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We held our final live stream of the year on Wednesday, November 15, 2023. Join us in praying for divine inspiration as we work to transform this vital ministry in the new year.
The Upper Room Chapel sits at the heart of The Upper Room’s international headquarters located in Nashville, Tennessee. The chapel is open to the public for self-guided tours on Wednesdays between 10:00 a.m. and 1 p.m. (Central Time) or by appointment. For appointments, you can email [email protected].
Since The Upper Room Chapel’s opening in April 1953, it has hosted millions of visitors. The chapel was built as a sacred space for prayer and worship, open to all. While we have in recent years added beautiful art and religious iconography to reflect the value we place on multicultural artistic representation and interpretation, the chapel features features two primary art installations created especially for the chapel. Each depicts a holy moment that occurred in the biblical upper room: Jesus’ last supper with the disciples and the arrival of the Holy Spirit on Pentecost. These two events, sitting prayerfully with Jesus and going out into the world to share God’s love, have long provided the framework for the mission and spiritual vision of The Upper Room.
This year we are celebrating The Upper Room Chapel’s 70th anniversary. If you feel compelled, we invite you to give in honor of the chapel’s anniversary as it continues to be the place where the world meets to pray.
Rev. Dr. Amy E. Steele, Dean of The Upper Room Chapel, offers a brief, 15-minute video meditation on The Last Supper, using The Upper Room Chapel’s woodcarving replica of da Vinci’s masterpiece.
2023 marks the 70th anniversary of The Upper Room Chapel. To celebrate this milestone anniversary, we are offering as a gift to you a video reflection on The Last Supper and a free downloadable resource, Prayer Practices for Disciplines.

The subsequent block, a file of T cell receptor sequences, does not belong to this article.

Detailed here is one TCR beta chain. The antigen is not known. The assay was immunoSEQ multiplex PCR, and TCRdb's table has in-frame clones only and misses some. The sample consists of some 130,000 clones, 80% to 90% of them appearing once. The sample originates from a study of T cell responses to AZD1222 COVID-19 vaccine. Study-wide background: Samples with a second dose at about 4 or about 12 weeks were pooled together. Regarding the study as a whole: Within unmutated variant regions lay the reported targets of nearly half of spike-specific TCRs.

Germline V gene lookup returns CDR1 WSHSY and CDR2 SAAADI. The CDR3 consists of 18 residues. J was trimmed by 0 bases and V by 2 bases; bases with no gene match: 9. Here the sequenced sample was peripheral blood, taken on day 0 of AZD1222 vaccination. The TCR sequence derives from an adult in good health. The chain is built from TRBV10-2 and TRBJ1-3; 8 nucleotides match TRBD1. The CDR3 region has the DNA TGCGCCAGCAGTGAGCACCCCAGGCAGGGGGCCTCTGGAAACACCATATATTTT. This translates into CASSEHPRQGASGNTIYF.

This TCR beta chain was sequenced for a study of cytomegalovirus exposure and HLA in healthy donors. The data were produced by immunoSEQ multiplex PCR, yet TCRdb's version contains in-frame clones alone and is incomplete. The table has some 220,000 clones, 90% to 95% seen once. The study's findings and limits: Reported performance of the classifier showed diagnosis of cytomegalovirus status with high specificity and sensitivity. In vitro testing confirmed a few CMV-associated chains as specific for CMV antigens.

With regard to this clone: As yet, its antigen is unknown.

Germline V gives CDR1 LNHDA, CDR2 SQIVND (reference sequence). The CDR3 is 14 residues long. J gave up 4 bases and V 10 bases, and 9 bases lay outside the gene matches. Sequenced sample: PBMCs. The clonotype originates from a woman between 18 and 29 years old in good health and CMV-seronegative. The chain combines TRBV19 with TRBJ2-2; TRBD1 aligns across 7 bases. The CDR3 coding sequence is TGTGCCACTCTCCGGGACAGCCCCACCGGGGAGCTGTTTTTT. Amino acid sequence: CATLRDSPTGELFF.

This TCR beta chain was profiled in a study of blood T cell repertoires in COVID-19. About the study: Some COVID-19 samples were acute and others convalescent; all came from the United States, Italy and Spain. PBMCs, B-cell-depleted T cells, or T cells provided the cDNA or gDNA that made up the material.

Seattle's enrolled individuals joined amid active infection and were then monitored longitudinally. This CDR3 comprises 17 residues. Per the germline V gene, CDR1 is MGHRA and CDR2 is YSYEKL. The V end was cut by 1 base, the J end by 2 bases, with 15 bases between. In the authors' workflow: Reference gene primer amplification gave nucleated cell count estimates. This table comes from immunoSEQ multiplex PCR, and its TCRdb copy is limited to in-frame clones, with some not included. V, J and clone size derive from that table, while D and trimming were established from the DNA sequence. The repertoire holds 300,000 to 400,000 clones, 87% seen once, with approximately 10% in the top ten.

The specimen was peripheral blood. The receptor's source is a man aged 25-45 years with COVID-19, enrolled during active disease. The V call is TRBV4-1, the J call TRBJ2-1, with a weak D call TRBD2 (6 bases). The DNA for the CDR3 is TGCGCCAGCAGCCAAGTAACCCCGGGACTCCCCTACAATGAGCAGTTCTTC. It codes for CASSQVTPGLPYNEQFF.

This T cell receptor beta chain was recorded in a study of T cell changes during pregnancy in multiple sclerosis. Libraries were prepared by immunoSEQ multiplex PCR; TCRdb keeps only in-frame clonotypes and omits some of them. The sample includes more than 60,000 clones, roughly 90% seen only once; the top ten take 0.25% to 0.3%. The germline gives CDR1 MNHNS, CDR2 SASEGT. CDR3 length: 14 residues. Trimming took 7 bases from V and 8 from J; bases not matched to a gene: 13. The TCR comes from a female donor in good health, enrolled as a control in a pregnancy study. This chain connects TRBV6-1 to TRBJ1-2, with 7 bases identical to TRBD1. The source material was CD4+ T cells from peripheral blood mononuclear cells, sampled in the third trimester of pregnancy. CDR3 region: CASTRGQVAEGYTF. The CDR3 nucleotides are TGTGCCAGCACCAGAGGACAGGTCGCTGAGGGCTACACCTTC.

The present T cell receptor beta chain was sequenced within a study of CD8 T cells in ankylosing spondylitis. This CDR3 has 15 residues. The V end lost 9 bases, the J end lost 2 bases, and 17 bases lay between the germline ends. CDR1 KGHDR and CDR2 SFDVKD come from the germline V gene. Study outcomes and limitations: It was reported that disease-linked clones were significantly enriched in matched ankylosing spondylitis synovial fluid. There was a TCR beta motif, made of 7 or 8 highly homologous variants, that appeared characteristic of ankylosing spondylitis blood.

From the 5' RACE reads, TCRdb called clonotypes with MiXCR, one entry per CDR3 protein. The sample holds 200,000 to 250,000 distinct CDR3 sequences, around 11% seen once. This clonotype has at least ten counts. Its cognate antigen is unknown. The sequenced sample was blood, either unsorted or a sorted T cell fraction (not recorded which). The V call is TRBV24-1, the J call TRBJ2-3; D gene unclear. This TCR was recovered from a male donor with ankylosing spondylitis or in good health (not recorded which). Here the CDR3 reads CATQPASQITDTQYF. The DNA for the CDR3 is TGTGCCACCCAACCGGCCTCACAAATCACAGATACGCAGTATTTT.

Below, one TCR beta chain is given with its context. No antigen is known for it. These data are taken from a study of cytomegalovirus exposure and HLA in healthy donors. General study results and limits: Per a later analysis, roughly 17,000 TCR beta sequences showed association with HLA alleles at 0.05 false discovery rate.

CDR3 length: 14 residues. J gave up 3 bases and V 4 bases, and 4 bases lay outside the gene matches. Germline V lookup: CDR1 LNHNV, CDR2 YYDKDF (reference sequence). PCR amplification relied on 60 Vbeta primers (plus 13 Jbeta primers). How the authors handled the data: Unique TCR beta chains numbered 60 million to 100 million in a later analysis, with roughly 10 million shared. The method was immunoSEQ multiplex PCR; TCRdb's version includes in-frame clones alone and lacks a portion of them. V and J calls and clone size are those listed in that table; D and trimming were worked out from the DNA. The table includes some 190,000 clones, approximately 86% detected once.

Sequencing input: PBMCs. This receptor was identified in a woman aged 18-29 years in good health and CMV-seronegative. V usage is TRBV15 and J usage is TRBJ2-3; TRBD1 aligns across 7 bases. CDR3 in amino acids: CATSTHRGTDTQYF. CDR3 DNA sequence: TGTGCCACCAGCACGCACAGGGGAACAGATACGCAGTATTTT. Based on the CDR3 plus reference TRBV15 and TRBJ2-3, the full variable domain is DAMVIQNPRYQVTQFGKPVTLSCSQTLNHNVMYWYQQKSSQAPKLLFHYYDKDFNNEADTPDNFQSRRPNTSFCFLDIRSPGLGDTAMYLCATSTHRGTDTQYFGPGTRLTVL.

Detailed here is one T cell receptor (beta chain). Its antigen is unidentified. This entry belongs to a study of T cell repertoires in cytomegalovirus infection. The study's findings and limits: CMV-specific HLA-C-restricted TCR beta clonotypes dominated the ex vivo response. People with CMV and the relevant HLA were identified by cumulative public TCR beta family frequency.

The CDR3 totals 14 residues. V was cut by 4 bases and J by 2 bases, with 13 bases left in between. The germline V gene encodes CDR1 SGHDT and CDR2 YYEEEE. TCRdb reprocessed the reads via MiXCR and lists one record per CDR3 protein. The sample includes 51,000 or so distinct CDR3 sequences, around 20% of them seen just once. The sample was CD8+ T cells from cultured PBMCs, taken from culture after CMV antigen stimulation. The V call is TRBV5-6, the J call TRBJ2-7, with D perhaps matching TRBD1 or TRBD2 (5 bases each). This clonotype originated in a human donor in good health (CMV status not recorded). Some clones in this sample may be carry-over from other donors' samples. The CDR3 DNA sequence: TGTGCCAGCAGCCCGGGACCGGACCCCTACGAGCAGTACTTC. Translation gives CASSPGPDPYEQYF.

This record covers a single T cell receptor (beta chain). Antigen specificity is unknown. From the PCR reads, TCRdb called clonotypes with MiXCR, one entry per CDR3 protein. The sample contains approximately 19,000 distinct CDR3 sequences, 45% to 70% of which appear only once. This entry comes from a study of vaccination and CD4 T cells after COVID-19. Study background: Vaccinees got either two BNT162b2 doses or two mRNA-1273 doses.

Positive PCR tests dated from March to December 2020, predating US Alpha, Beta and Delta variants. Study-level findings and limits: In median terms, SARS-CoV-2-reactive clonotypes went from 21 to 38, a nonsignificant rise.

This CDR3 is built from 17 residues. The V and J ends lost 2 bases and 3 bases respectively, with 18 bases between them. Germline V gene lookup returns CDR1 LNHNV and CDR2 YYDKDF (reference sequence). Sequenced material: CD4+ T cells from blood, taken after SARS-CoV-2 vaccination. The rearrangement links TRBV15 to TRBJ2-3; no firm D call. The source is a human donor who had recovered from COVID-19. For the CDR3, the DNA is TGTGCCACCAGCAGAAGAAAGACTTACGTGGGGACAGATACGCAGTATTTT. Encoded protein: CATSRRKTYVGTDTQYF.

The Last Supper Woodcarving reveals a bit of the social history of The Upper Room Chapel—a place “open to all people for the worship of God.” The artwork captures the moment when Jesus says to the disciples, “One of you will betray me.” Their immediate responses are revealed in the expressions of their faces, hands, and bodies. All the while, Jesus remains calm with his hands open to welcome all who are weary and burdened.
The focal point of The Upper Room Chapel is a large woodcarving and replica of Leonardo da Vinci's painting, The Last Supper. Commissioned for the opening of chapel in 1953, the woodcarving is 17’ wide and 8’ high with an amazing sense of depth, color, and dimension. Fifty craftspersons worked for 14 months under the direction of sculptor Ernest Pellegrini to create the work, which captures the moment when Jesus says to the disciples, “One of you will betray me.” Their immediate responses are revealed in the expressions of their faces, hands, and bodies. And, yet Jesus remains calm with his feet rested on the floor, and his hands open to welcome all who are weary and burdened.
The chancel of the chapel is patterned after the carving, as the ceiling, tapestries, and altar table are designed to reflect the setting in Pellegrini's work.
At the back of the Chapel, visible from Grand Avenue, is The World Christian Fellowship Window. Created by D’Ascenzo Studios in Philadelphia, Pennsylvania, this beautiful stained-glass window commemorates the presence of the Holy Spirit in the biblical upper room (Acts 2). The window is 20’ high and 8’ wide and includes over 9,000 pieces of glass. Along with the Pentecost event and the sending out of the first disciples into the world, the window honors the work of historical Christian servants who were instrumental in spreading the gospel. These include John Wesley, Martin Luther, St. Augustine, George Washington Carver, and Florence Nightingale, among others. The World Christian Fellowship Window was dedicated on Pentecost Sunday, May 17, 1959, six years after the opening of The Upper Room Chapel.